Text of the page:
Minority Physicians Underrepresented in California, Study Finds
While blacks and Hispanics make up 40% of California's population, fewer than 10% of practicing physicians are black or Hispanic, according to a report released on Wednesday by the University of California-San Francisco Center for California Health Workforce Studies, the San Francisco Chronicle reports (Fernandez, San Francisco Chronicle, 4/3).
According to the report, minority physicians are more likely than other doctors to practice in urban or underserved communities, which helps address health disparities between whites and minorities (Krieger, Oakland Tribune, 4/3). Kevin Grumbach, director of the Center for California Health Workforce Studies, said, "It's not just a civil rights issue, but a public health issue. Research shows clearly that having more minority physicians improves access to care for the U.S. population because they are more likely to take care of patients who have no insurance or who are covered by Medi-Cal." Medi-Cal is California's Medicaid program (Griffith, Sacramento Bee, 4/3).
The report is based on data from the California Medical Board, after a 2001 state law mandated that the board gather data on physician specialties, work hours, ethnicity, practice location and spoken languages (East Bay Business Times, 4/2). Of the state's nearly 62,000 practicing physicians:
- About 39,000, or 61%, are white, while about 48% of the state's population is white;
- About 26% are Asian or Pacific Islander, while 11% of the population is Asian/Pacific Islander;
- About 3,300, or 5%, are Hispanic, while about 33% of the state's population is Hispanic; and
- About 2,000, or 3%, are black, while 7% of the state's population is black (San Francisco Chronicle, 4/3).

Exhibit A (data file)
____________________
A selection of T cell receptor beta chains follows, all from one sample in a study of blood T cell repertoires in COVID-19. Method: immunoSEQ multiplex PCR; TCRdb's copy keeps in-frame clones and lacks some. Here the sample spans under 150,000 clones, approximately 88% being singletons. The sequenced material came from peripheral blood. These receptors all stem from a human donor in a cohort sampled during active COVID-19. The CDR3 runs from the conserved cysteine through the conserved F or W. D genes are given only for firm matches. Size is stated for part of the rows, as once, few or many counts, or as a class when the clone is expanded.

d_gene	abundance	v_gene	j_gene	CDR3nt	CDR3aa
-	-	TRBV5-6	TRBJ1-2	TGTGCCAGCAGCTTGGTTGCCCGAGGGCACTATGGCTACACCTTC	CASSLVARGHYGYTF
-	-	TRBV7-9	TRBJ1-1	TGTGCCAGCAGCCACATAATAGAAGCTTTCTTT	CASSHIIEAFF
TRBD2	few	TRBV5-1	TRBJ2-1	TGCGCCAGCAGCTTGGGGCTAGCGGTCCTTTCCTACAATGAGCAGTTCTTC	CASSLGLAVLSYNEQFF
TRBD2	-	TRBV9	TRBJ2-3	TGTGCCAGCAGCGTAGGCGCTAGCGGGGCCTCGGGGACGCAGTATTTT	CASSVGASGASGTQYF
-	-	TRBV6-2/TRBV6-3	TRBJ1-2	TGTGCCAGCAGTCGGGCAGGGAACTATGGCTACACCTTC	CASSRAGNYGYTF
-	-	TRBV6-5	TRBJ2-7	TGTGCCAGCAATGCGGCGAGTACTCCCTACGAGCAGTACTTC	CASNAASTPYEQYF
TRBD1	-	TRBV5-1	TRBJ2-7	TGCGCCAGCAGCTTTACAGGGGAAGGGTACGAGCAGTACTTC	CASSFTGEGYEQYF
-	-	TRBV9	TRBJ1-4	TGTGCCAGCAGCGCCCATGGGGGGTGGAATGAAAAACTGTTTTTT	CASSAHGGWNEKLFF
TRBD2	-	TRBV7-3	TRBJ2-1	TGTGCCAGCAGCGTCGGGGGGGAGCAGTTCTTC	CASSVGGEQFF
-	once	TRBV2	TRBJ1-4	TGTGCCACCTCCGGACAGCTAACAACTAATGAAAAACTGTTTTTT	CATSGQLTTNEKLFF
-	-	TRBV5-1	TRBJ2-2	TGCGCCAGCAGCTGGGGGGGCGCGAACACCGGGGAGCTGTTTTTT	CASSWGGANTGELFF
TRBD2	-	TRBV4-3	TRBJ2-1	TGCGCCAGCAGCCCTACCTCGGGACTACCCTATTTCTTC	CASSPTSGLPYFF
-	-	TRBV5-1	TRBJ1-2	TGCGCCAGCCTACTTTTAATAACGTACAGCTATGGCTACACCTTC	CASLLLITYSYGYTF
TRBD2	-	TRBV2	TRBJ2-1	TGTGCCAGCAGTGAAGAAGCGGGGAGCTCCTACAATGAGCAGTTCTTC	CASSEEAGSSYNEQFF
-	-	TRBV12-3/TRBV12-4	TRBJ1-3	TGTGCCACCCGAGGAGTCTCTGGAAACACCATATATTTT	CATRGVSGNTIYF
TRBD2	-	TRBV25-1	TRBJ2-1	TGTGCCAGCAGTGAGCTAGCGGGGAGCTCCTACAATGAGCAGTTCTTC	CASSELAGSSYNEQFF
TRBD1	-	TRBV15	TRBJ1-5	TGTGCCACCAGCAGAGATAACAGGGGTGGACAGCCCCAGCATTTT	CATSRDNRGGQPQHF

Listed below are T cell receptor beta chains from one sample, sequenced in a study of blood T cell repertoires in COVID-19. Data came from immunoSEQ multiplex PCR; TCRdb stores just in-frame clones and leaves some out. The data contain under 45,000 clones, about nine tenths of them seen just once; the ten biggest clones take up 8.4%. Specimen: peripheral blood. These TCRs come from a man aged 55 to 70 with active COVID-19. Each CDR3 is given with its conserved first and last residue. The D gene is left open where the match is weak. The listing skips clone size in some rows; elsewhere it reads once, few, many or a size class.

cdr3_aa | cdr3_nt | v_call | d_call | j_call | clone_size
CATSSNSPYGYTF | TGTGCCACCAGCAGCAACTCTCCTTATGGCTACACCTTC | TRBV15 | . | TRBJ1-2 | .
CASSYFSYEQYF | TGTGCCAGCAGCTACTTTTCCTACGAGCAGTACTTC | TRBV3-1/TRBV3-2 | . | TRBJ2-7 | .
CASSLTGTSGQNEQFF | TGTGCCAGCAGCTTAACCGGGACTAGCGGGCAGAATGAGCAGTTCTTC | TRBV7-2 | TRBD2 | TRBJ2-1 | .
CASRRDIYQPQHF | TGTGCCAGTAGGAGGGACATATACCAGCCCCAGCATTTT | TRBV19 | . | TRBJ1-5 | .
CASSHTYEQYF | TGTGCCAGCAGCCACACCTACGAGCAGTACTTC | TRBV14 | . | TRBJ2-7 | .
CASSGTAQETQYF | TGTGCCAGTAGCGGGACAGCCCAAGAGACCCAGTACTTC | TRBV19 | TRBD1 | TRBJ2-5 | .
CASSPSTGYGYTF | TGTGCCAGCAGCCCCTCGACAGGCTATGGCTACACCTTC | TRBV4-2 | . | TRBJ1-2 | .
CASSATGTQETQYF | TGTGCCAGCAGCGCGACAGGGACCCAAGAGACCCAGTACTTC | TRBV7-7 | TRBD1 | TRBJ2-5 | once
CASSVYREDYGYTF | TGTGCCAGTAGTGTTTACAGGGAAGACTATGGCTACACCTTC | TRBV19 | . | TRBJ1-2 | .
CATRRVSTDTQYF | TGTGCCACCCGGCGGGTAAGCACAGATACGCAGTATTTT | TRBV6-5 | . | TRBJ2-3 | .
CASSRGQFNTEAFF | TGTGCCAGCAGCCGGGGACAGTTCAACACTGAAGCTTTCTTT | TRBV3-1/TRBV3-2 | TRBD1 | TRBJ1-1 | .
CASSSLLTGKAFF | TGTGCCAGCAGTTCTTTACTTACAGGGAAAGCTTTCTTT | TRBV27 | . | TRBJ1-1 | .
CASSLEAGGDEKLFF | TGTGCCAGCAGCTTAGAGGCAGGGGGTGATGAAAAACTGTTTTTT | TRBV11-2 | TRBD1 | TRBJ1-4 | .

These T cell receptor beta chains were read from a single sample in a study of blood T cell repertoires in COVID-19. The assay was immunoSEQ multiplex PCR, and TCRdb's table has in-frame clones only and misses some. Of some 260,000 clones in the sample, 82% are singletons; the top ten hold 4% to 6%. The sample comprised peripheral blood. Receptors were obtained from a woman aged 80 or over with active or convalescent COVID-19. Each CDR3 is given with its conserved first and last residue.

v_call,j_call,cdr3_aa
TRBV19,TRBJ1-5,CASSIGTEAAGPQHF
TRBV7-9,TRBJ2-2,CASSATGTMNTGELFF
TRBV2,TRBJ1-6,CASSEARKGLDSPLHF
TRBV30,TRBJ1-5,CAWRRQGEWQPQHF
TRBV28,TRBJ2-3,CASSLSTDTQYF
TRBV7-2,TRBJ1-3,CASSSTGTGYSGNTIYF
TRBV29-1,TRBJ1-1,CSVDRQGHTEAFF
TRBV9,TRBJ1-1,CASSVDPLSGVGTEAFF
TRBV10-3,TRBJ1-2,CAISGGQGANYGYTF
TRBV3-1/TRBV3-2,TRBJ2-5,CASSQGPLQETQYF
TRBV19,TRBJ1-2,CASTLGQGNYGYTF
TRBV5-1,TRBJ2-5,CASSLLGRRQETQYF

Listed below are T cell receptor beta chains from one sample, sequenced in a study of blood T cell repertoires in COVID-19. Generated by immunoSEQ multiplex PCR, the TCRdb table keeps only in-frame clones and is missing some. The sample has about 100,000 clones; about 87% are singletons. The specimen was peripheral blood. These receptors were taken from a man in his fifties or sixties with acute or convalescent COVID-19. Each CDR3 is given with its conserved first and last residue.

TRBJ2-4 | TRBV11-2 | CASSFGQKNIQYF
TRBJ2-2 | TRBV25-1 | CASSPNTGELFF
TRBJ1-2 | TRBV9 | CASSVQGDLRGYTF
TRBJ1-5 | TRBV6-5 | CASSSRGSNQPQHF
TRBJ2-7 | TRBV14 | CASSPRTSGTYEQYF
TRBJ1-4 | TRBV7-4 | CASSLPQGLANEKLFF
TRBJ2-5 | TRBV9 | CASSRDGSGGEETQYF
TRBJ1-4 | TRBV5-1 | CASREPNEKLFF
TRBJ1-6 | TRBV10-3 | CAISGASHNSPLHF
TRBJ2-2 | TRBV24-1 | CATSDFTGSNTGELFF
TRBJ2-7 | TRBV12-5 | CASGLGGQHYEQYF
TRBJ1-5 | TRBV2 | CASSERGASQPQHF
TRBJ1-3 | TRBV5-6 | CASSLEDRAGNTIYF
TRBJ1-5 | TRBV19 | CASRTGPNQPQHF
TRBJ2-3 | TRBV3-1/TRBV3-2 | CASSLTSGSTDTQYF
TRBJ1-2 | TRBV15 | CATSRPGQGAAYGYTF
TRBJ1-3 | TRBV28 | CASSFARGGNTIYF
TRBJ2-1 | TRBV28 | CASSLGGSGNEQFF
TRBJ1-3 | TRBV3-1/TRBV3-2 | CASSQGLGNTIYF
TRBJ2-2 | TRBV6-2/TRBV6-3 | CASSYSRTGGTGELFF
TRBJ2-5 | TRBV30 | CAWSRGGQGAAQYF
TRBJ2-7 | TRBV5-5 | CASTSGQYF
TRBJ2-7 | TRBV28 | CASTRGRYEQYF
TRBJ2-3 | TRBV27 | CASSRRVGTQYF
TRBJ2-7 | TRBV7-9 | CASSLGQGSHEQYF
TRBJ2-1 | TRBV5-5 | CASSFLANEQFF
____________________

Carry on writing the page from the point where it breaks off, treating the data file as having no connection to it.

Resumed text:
The study also found some disparities among the Asian population. For example, fewer than 0.5% of the total physician population is of Cambodian, Loatian, Hmong and Samoan descent (Darcé, San Diego Union-Tribune, 4/3). Experts attributed the disparities in physician ethnicity to court decisions that have blocked the use of affirmative action policies for admissions to state university medical schools, as well as the high cost of medical schools (Krieger, Contra Costa Times, 4/3).
The report recommended ways to boost the number of minority physicians, such as:
- Increasing investments in minority education;
- Promoting diversity in state medical education;
- Holding health professional schools accountable for their diversity, recruitment and retention of underrepresented minorities; and
- Increasing incentives for working in underserved communities (San Francisco Chronicle, 4/3).
Claire Pomeroy, dean of the University of California-Davis School of Medicine, said that health disparities will persist unless the health work force becomes more representative of the population. She added, "Medicine is not just technical skills, but connections between doctors and patients. Those connections are made by having a diverse work force" (Sacramento Bee, 4/3).
The report is available online (.pdf). This is part of the KHN Morning Briefing, a summary of health policy coverage from major news organizations. Sign up for an email subscription.